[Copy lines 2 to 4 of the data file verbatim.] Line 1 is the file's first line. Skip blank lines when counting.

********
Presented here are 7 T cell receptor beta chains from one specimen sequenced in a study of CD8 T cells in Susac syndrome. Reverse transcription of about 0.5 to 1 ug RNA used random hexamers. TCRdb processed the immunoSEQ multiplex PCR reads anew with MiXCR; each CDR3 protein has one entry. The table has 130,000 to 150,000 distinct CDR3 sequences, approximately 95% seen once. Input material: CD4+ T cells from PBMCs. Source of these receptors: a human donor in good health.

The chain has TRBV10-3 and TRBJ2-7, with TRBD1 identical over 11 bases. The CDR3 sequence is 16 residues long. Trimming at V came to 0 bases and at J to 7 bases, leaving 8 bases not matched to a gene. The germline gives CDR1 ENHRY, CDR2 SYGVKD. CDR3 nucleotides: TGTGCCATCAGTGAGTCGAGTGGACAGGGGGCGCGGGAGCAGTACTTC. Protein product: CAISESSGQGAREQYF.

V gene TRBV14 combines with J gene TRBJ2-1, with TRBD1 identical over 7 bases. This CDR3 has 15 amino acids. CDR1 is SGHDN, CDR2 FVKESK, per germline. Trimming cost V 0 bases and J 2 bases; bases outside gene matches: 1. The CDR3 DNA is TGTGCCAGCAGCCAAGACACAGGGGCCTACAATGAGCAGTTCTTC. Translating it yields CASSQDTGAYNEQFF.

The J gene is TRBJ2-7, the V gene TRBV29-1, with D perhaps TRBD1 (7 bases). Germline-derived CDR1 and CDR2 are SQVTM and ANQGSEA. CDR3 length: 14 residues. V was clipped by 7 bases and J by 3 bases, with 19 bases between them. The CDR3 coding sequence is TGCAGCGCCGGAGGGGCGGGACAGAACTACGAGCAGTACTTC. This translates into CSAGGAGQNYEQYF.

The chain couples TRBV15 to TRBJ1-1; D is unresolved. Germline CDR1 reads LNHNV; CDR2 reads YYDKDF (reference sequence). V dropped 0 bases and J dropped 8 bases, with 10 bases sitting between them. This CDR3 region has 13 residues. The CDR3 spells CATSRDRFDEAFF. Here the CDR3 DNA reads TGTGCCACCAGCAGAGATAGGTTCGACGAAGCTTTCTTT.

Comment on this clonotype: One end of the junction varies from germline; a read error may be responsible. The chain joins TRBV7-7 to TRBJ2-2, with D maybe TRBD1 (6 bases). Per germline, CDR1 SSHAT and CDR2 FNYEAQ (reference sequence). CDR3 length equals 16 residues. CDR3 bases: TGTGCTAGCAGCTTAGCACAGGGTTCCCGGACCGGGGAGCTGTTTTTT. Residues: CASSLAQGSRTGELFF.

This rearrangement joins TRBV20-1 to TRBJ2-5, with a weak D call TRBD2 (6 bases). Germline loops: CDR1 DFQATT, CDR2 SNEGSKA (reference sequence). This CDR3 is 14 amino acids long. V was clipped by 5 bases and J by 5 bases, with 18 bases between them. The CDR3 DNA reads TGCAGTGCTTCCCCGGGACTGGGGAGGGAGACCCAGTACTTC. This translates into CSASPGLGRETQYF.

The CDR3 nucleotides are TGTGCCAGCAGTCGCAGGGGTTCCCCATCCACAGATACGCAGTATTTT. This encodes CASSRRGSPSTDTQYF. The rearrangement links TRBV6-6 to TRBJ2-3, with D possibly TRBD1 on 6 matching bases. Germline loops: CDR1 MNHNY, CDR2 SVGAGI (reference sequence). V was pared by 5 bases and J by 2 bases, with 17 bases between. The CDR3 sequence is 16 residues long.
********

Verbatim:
The chain has TRBV10-3 and TRBJ2-7, with TRBD1 identical over 11 bases. The CDR3 sequence is 16 residues long. Trimming at V came to 0 bases and at J to 7 bases, leaving 8 bases not matched to a gene. The germline gives CDR1 ENHRY, CDR2 SYGVKD. CDR3 nucleotides: TGTGCCATCAGTGAGTCGAGTGGACAGGGGGCGCGGGAGCAGTACTTC. Protein product: CAISESSGQGAREQYF.

V gene TRBV14 combines with J gene TRBJ2-1, with TRBD1 identical over 7 bases. This CDR3 has 15 amino acids. CDR1 is SGHDN, CDR2 FVKESK, per germline. Trimming cost V 0 bases and J 2 bases; bases outside gene matches: 1. The CDR3 DNA is TGTGCCAGCAGCCAAGACACAGGGGCCTACAATGAGCAGTTCTTC. Translating it yields CASSQDTGAYNEQFF.

The J gene is TRBJ2-7, the V gene TRBV29-1, with D perhaps TRBD1 (7 bases). Germline-derived CDR1 and CDR2 are SQVTM and ANQGSEA. CDR3 length: 14 residues. V was clipped by 7 bases and J by 3 bases, with 19 bases between them. The CDR3 coding sequence is TGCAGCGCCGGAGGGGCGGGACAGAACTACGAGCAGTACTTC. This translates into CSAGGAGQNYEQYF.